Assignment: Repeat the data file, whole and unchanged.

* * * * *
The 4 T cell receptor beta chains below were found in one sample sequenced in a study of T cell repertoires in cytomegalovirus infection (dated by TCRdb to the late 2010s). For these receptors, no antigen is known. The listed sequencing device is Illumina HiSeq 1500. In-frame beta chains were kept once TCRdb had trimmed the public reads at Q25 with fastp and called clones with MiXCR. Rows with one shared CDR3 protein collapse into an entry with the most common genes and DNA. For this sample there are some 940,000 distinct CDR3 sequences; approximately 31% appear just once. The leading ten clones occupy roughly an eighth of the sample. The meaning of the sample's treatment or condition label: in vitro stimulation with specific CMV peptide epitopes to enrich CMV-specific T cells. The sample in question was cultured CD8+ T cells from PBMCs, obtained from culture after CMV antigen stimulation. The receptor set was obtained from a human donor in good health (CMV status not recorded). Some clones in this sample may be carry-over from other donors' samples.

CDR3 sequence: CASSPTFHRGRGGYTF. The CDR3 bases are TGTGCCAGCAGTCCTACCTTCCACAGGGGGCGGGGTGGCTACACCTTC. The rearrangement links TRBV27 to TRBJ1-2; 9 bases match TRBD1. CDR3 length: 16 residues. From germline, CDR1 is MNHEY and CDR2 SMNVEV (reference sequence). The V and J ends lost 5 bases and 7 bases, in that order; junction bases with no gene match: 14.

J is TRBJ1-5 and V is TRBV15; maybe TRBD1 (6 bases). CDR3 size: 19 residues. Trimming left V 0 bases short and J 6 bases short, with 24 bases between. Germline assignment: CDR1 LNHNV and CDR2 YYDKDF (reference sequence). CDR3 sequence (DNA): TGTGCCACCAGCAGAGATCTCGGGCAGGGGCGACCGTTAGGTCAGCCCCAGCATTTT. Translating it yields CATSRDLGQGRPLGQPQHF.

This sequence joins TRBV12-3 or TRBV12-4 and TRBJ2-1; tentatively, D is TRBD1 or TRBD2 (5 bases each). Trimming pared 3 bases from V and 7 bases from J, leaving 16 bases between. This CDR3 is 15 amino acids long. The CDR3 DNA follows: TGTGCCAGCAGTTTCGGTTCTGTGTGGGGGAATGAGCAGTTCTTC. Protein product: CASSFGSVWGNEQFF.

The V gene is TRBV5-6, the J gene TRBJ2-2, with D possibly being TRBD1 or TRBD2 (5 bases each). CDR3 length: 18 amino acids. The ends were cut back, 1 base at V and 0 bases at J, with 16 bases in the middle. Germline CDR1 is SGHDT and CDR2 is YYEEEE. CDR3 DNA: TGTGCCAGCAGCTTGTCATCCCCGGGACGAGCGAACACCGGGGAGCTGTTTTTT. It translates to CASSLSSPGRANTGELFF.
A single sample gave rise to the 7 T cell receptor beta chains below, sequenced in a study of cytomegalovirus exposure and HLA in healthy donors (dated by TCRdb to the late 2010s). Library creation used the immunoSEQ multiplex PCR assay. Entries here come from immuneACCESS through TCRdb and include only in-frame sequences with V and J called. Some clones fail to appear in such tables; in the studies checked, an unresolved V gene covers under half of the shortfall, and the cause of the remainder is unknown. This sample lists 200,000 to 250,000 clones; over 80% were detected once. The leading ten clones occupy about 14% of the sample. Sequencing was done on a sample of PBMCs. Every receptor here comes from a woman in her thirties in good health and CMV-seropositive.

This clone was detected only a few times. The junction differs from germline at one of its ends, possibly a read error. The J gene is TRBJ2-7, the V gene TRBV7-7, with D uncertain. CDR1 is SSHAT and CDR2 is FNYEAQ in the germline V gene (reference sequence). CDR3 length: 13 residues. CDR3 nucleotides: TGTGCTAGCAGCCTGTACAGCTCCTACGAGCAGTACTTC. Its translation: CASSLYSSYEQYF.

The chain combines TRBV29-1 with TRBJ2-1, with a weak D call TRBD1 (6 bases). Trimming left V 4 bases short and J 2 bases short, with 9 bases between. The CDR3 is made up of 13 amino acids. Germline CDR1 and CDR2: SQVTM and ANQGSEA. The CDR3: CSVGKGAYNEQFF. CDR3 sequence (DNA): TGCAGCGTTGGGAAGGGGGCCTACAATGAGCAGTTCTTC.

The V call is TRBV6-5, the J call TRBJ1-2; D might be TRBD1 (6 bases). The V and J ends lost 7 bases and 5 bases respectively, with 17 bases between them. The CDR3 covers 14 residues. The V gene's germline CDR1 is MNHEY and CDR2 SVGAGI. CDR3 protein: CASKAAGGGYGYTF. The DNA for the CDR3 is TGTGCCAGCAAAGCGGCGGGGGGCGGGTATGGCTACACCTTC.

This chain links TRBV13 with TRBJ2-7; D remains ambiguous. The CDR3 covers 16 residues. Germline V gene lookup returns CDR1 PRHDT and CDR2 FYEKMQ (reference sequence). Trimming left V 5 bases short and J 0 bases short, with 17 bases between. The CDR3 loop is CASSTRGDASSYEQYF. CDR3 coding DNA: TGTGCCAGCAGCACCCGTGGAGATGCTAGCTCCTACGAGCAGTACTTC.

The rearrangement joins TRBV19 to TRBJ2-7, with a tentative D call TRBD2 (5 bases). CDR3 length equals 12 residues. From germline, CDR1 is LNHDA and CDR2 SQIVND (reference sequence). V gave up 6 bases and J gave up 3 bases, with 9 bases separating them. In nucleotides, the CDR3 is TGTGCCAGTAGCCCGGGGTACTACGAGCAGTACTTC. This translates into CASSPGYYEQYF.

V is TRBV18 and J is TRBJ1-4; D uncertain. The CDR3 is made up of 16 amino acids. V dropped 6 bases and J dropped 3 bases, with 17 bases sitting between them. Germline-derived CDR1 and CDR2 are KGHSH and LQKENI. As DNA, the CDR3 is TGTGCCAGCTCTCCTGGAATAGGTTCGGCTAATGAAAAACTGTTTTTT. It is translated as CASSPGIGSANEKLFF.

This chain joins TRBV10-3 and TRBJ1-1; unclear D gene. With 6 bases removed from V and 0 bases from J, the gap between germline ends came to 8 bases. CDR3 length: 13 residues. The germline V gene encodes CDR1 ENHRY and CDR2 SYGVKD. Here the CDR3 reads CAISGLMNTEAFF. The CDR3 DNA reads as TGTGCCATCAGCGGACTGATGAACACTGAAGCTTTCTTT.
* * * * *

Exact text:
The 4 T cell receptor beta chains below were found in one sample sequenced in a study of T cell repertoires in cytomegalovirus infection (dated by TCRdb to the late 2010s). For these receptors, no antigen is known. The listed sequencing device is Illumina HiSeq 1500. In-frame beta chains were kept once TCRdb had trimmed the public reads at Q25 with fastp and called clones with MiXCR. Rows with one shared CDR3 protein collapse into an entry with the most common genes and DNA. For this sample there are some 940,000 distinct CDR3 sequences; approximately 31% appear just once. The leading ten clones occupy roughly an eighth of the sample. The meaning of the sample's treatment or condition label: in vitro stimulation with specific CMV peptide epitopes to enrich CMV-specific T cells. The sample in question was cultured CD8+ T cells from PBMCs, obtained from culture after CMV antigen stimulation. The receptor set was obtained from a human donor in good health (CMV status not recorded). Some clones in this sample may be carry-over from other donors' samples.

CDR3 sequence: CASSPTFHRGRGGYTF. The CDR3 bases are TGTGCCAGCAGTCCTACCTTCCACAGGGGGCGGGGTGGCTACACCTTC. The rearrangement links TRBV27 to TRBJ1-2; 9 bases match TRBD1. CDR3 length: 16 residues. From germline, CDR1 is MNHEY and CDR2 SMNVEV (reference sequence). The V and J ends lost 5 bases and 7 bases, in that order; junction bases with no gene match: 14.

J is TRBJ1-5 and V is TRBV15; maybe TRBD1 (6 bases). CDR3 size: 19 residues. Trimming left V 0 bases short and J 6 bases short, with 24 bases between. Germline assignment: CDR1 LNHNV and CDR2 YYDKDF (reference sequence). CDR3 sequence (DNA): TGTGCCACCAGCAGAGATCTCGGGCAGGGGCGACCGTTAGGTCAGCCCCAGCATTTT. Translating it yields CATSRDLGQGRPLGQPQHF.

This sequence joins TRBV12-3 or TRBV12-4 and TRBJ2-1; tentatively, D is TRBD1 or TRBD2 (5 bases each). Trimming pared 3 bases from V and 7 bases from J, leaving 16 bases between. This CDR3 is 15 amino acids long. The CDR3 DNA follows: TGTGCCAGCAGTTTCGGTTCTGTGTGGGGGAATGAGCAGTTCTTC. Protein product: CASSFGSVWGNEQFF.

The V gene is TRBV5-6, the J gene TRBJ2-2, with D possibly being TRBD1 or TRBD2 (5 bases each). CDR3 length: 18 amino acids. The ends were cut back, 1 base at V and 0 bases at J, with 16 bases in the middle. Germline CDR1 is SGHDT and CDR2 is YYEEEE. CDR3 DNA: TGTGCCAGCAGCTTGTCATCCCCGGGACGAGCGAACACCGGGGAGCTGTTTTTT. It translates to CASSLSSPGRANTGELFF.
A single sample gave rise to the 7 T cell receptor beta chains below, sequenced in a study of cytomegalovirus exposure and HLA in healthy donors (dated by TCRdb to the late 2010s). Library creation used the immunoSEQ multiplex PCR assay. Entries here come from immuneACCESS through TCRdb and include only in-frame sequences with V and J called. Some clones fail to appear in such tables; in the studies checked, an unresolved V gene covers under half of the shortfall, and the cause of the remainder is unknown. This sample lists 200,000 to 250,000 clones; over 80% were detected once. The leading ten clones occupy about 14% of the sample. Sequencing was done on a sample of PBMCs. Every receptor here comes from a woman in her thirties in good health and CMV-seropositive.

This clone was detected only a few times. The junction differs from germline at one of its ends, possibly a read error. The J gene is TRBJ2-7, the V gene TRBV7-7, with D uncertain. CDR1 is SSHAT and CDR2 is FNYEAQ in the germline V gene (reference sequence). CDR3 length: 13 residues. CDR3 nucleotides: TGTGCTAGCAGCCTGTACAGCTCCTACGAGCAGTACTTC. Its translation: CASSLYSSYEQYF.

The chain combines TRBV29-1 with TRBJ2-1, with a weak D call TRBD1 (6 bases). Trimming left V 4 bases short and J 2 bases short, with 9 bases between. The CDR3 is made up of 13 amino acids. Germline CDR1 and CDR2: SQVTM and ANQGSEA. The CDR3: CSVGKGAYNEQFF. CDR3 sequence (DNA): TGCAGCGTTGGGAAGGGGGCCTACAATGAGCAGTTCTTC.

The V call is TRBV6-5, the J call TRBJ1-2; D might be TRBD1 (6 bases). The V and J ends lost 7 bases and 5 bases respectively, with 17 bases between them. The CDR3 covers 14 residues. The V gene's germline CDR1 is MNHEY and CDR2 SVGAGI. CDR3 protein: CASKAAGGGYGYTF. The DNA for the CDR3 is TGTGCCAGCAAAGCGGCGGGGGGCGGGTATGGCTACACCTTC.

This chain links TRBV13 with TRBJ2-7; D remains ambiguous. The CDR3 covers 16 residues. Germline V gene lookup returns CDR1 PRHDT and CDR2 FYEKMQ (reference sequence). Trimming left V 5 bases short and J 0 bases short, with 17 bases between. The CDR3 loop is CASSTRGDASSYEQYF. CDR3 coding DNA: TGTGCCAGCAGCACCCGTGGAGATGCTAGCTCCTACGAGCAGTACTTC.

The rearrangement joins TRBV19 to TRBJ2-7, with a tentative D call TRBD2 (5 bases). CDR3 length equals 12 residues. From germline, CDR1 is LNHDA and CDR2 SQIVND (reference sequence). V gave up 6 bases and J gave up 3 bases, with 9 bases separating them. In nucleotides, the CDR3 is TGTGCCAGTAGCCCGGGGTACTACGAGCAGTACTTC. This translates into CASSPGYYEQYF.

V is TRBV18 and J is TRBJ1-4; D uncertain. The CDR3 is made up of 16 amino acids. V dropped 6 bases and J dropped 3 bases, with 17 bases sitting between them. Germline-derived CDR1 and CDR2 are KGHSH and LQKENI. As DNA, the CDR3 is TGTGCCAGCTCTCCTGGAATAGGTTCGGCTAATGAAAAACTGTTTTTT. It is translated as CASSPGIGSANEKLFF.

This chain joins TRBV10-3 and TRBJ1-1; unclear D gene. With 6 bases removed from V and 0 bases from J, the gap between germline ends came to 8 bases. CDR3 length: 13 residues. The germline V gene encodes CDR1 ENHRY and CDR2 SYGVKD. Here the CDR3 reads CAISGLMNTEAFF. The CDR3 DNA reads as TGTGCCATCAGCGGACTGATGAACACTGAAGCTTTCTTT.